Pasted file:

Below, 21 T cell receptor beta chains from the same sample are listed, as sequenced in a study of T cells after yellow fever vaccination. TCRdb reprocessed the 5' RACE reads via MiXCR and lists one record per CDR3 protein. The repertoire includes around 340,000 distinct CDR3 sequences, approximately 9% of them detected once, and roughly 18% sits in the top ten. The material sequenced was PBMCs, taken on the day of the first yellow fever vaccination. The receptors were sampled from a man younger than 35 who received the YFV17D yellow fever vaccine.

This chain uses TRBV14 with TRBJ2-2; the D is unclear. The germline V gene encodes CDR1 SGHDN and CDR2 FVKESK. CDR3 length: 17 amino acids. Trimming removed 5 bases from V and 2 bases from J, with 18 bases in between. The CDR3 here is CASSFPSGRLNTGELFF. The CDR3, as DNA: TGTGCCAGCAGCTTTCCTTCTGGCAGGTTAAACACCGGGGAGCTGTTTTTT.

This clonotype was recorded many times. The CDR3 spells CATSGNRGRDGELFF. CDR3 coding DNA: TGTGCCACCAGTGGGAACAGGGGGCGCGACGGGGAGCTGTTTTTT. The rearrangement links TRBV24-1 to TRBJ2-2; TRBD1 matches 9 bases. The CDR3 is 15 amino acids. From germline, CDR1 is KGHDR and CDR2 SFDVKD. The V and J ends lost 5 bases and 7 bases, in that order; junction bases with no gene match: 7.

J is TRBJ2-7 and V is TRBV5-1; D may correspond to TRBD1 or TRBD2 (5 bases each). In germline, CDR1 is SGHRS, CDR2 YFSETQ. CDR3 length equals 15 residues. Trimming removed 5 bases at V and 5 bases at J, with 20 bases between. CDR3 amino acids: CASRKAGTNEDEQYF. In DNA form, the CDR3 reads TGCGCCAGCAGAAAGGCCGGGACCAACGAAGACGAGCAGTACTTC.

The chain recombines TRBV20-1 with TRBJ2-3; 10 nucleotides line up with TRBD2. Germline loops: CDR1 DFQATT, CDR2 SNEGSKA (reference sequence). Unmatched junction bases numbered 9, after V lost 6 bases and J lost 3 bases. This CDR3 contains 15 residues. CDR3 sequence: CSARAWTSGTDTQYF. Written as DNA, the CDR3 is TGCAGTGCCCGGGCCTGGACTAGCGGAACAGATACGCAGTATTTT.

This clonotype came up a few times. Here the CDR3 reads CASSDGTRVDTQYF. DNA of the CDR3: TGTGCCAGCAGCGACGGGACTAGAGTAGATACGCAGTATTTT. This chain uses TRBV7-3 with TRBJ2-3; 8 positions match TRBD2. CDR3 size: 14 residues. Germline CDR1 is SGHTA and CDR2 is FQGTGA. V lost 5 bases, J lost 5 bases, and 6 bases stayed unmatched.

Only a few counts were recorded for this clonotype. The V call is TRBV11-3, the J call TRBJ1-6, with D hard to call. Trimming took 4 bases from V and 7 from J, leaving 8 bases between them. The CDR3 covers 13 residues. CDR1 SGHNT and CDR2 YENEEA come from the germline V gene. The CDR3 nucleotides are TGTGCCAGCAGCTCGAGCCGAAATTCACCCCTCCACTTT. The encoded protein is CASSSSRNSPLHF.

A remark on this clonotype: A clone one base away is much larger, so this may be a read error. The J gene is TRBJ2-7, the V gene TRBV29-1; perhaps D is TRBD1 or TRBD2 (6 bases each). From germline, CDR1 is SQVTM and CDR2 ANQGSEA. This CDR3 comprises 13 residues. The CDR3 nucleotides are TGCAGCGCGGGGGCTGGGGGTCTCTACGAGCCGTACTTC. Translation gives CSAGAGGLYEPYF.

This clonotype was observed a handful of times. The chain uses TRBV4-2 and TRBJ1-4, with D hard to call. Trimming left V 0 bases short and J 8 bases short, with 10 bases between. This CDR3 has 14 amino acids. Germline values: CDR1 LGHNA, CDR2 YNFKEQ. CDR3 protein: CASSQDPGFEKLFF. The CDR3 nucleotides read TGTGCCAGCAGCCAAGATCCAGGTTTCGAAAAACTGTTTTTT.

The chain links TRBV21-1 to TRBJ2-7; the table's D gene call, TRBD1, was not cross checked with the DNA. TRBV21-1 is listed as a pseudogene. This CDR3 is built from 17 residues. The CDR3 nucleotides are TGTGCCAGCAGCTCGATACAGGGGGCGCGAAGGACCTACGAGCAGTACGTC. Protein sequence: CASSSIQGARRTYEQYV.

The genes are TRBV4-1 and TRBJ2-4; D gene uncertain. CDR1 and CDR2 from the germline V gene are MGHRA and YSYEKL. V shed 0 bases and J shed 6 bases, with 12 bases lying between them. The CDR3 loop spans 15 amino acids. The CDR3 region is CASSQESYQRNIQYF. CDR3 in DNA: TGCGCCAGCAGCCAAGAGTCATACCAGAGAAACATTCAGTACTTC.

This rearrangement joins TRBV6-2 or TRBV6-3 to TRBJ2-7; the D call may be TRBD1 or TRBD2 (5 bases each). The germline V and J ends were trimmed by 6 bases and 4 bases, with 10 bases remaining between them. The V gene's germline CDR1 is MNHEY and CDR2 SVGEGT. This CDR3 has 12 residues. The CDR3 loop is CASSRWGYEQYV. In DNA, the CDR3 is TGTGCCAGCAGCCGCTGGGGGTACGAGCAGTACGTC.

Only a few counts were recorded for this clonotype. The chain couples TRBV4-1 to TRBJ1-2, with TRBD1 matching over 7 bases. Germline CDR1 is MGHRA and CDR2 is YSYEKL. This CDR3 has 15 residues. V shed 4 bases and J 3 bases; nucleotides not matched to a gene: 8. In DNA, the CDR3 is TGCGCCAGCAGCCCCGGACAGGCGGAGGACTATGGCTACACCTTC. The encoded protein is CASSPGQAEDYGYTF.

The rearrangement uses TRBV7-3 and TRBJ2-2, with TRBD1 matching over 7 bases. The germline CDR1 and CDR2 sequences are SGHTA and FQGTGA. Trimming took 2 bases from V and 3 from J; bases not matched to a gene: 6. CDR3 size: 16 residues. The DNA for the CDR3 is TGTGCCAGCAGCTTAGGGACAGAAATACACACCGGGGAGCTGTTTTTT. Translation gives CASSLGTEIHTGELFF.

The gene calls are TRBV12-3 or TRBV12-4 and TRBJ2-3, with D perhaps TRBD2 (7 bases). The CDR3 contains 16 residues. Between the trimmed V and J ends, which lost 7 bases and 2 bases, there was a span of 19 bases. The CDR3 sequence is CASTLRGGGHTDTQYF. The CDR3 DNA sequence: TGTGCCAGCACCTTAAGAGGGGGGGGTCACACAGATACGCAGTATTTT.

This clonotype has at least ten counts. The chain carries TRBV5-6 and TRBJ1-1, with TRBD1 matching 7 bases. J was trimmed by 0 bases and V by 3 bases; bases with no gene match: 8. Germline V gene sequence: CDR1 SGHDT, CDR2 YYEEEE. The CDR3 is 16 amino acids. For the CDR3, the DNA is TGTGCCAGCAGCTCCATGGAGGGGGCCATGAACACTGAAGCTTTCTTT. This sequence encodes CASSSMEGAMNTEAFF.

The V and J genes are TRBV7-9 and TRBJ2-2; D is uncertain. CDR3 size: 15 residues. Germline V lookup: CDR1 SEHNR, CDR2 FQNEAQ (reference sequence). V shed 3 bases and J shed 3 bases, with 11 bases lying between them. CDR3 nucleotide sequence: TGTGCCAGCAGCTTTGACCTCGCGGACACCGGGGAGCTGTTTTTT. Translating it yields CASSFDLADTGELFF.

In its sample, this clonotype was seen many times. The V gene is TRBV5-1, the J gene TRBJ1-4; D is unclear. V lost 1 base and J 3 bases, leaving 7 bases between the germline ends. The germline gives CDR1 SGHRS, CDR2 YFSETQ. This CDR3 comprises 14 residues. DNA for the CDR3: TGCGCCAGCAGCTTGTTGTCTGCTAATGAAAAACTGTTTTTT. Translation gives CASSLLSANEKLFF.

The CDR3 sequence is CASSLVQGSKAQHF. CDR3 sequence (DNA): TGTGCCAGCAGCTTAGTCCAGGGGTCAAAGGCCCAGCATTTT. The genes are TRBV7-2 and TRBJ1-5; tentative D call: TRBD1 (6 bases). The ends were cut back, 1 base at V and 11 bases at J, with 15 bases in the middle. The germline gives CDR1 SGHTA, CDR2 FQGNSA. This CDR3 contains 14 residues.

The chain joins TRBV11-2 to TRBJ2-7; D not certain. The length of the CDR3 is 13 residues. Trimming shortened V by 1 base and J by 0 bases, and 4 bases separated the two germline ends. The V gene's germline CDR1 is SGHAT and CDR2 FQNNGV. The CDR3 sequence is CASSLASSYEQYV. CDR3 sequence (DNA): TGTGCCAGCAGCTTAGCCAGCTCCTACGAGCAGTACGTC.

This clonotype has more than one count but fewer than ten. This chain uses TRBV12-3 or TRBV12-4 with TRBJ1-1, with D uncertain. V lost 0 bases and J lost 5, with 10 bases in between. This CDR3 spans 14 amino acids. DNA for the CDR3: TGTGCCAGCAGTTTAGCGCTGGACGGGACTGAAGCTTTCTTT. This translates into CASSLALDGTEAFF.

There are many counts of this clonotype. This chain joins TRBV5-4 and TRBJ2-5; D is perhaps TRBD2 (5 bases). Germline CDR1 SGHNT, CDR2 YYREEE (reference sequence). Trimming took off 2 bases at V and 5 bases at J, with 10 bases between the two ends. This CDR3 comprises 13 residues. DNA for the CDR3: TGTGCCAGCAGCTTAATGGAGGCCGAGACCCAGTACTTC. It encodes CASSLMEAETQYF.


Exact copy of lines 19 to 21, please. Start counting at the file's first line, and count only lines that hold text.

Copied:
The CDR3 sequence is CASSLVQGSKAQHF. CDR3 sequence (DNA): TGTGCCAGCAGCTTAGTCCAGGGGTCAAAGGCCCAGCATTTT. The genes are TRBV7-2 and TRBJ1-5; tentative D call: TRBD1 (6 bases). The ends were cut back, 1 base at V and 11 bases at J, with 15 bases in the middle. The germline gives CDR1 SGHTA, CDR2 FQGNSA. This CDR3 contains 14 residues.

The chain joins TRBV11-2 to TRBJ2-7; D not certain. The length of the CDR3 is 13 residues. Trimming shortened V by 1 base and J by 0 bases, and 4 bases separated the two germline ends. The V gene's germline CDR1 is SGHAT and CDR2 FQNNGV. The CDR3 sequence is CASSLASSYEQYV. CDR3 sequence (DNA): TGTGCCAGCAGCTTAGCCAGCTCCTACGAGCAGTACGTC.

This clonotype has more than one count but fewer than ten. This chain uses TRBV12-3 or TRBV12-4 with TRBJ1-1, with D uncertain. V lost 0 bases and J lost 5, with 10 bases in between. This CDR3 spans 14 amino acids. DNA for the CDR3: TGTGCCAGCAGTTTAGCGCTGGACGGGACTGAAGCTTTCTTT. This translates into CASSLALDGTEAFF.